Clark Hill

Education Law Alert  April 8, 2010 


Education Law Practice Group Leader


John L. Gierak







 McInerney b&w





Education Law Practice Group

Dana L. Abrahams

Roderick S. Coy

James M. Crowley

John L. Gierak

Kurt M. Graham 

Marshall W. Grate

Edward C. Hammond

Mark W. McInerney

Daniel H. Minkus 

William A. Moore 

Jeremy S. Motz
Nancy L. Mullett

Kevin M. Nalu

Barbara A. Ruga

Roger A. Swets

Alan D. Szuma

Joseph E. Turner, Jr. 

Reginald M. Turner, Jr.

Joseph B. Urban

Ann L. VanderLaan 



Education Law Alert 


Does FERPA Permit Release
of Photos or Videos of Students?

by Mark W. McInerney


Schools often receive requests from the news media or other sources for photos or videos of students engaged in school-related activities - participating in an athletic contest, for example,  acting in a school play, or a host of other activities.  What requirements does the Family Educational Rights and Privacy Act - FERPA - impose upon such a request?


On March 26, Michigan Attorney General Mike Cox issued an Opinion addressing schools' obligations under FERPA when confronted with such a request.  The Opinion addressed three related questions.  In the first, the Opinion considered whether such photos or videos are "education records" subject to the protections of FERPA.  If they are maintained by a school or district, or someone acting on their behalf, the answer is "yes."  FERPA defines "education records" as records that contain information "directly related" to a student that are maintained by an educational institution or a person acting for the institution.  Although "directly related to a student" is not defined in the Act itself, FERPA links the prohibition of disclosure of education records to "personally identifiable information" contained in those records.  The Regulations that accompany FERPA provide that "personally identifiable information" is that which, alone or in combination with other information, "is linked or linkable to a specific student that would allow a reasonable person in the school community, who does not have personal knowledge of the relevant circumstances, to identify the student with reasonable certainty."  Photos or videos of  students clearly fit within that definition.  Thus, assuming they are maintained by a school or district or by an individual acting on the school or district's behalf, photos or videos of students engaged in a school-related activity are "education records" protected by FERPA.


The Opinion next addressed whether photos or videos that qualify as "education records" may nevertheless be designated as "directory information," and thus disclosed without written consent of the student (if over 18) or the student's parent.  The answer is "yes" - if the school has previously disclosed that photos or videos would be treated as directory information (and assuming no objections to disclosure by an eligible student 18 or older or parent/guardian).  Though FERPA itself does not list photos or videos as directory information, the list of directory information identified in the statute is non-exclusive, since the statute says only that "directory information" "includes" certain specified information.  The Regulations expand the statutory definition of "directory information" to include a student's photograph; and since that list is also non-exclusive, a video recording can also be designated as "directory information."  Directory information, however, may be released without express permission only if the school or district has identified the types of information that will be treated as directory information, has published that list, and has allowed parents a reasonable opportunity to opt out of production of such information related to their children.  If photos and videos have been, or are in the future, identified as directory information, they may then be released without further parental consent.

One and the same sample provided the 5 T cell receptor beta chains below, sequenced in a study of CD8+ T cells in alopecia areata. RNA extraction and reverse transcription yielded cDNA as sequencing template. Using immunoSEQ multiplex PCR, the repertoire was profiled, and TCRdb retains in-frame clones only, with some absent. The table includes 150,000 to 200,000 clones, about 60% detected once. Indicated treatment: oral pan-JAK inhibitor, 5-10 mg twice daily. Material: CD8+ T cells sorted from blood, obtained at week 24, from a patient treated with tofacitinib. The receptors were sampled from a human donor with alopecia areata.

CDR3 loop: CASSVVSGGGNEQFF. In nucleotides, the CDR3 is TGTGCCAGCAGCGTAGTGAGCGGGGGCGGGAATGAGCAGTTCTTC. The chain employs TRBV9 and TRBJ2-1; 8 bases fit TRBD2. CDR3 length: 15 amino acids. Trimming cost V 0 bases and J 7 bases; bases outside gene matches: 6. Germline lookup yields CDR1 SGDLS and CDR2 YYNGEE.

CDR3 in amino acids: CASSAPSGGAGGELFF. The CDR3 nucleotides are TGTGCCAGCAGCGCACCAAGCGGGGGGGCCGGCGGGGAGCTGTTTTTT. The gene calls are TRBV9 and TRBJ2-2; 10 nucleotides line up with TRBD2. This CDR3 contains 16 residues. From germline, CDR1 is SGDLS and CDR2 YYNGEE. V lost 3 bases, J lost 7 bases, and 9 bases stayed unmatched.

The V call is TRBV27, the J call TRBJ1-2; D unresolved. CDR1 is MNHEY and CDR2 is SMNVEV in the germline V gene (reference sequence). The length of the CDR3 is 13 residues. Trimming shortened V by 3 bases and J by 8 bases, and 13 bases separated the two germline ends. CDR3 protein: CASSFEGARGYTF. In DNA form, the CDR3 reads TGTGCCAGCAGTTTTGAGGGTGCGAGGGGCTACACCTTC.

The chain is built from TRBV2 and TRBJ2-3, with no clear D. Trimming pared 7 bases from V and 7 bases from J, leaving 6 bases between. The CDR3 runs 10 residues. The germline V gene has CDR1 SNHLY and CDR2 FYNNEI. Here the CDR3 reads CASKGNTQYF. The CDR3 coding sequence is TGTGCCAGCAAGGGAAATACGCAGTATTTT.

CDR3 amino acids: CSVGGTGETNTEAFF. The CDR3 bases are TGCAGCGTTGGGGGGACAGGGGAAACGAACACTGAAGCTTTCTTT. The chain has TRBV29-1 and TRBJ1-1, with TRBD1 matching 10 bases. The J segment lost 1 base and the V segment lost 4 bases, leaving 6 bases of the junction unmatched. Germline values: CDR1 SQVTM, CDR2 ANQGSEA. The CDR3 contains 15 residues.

Finally, the Opinion addressed whether photos or videos of a student participating in a school activity taken by someone not acting for the school or district - such as a newspaper photographer - are subject to protection by FERPA.  The answer is "no."  FERPA applies only to "educational agencies or institutions."  If a recording is not generated by - or subsequently maintained by - an educational agency or institution, it is not protected by FERPA.  Thus, pictures taken by parents or visitors are not subject to FERPA's regulations.


In a footnote, Attorney General Cox emphasized that his Opinion dealt solely with the requirements of FERPA, and observed, correctly, that the creation and use of images of students may implicate other privacy or property rights.  These other rights should be considered by districts before releasing student images, even if they fit the district's definition of "directory information."  If you have any questions about these issues, or need assistance responding to  requests for photos or videos of students, please contact your Clark Hill Education Law attorney.




For further information about the content of this Education Law Update, please contact John Gierak. To find out more about Clark Hill and our Education Law team, visit or call 800.949.3124



Safe Unsubscribe

This email was sent to by

Clark Hill PLC | 500 Woodward Ave | Suite 3500 | Detroit | MI | 48226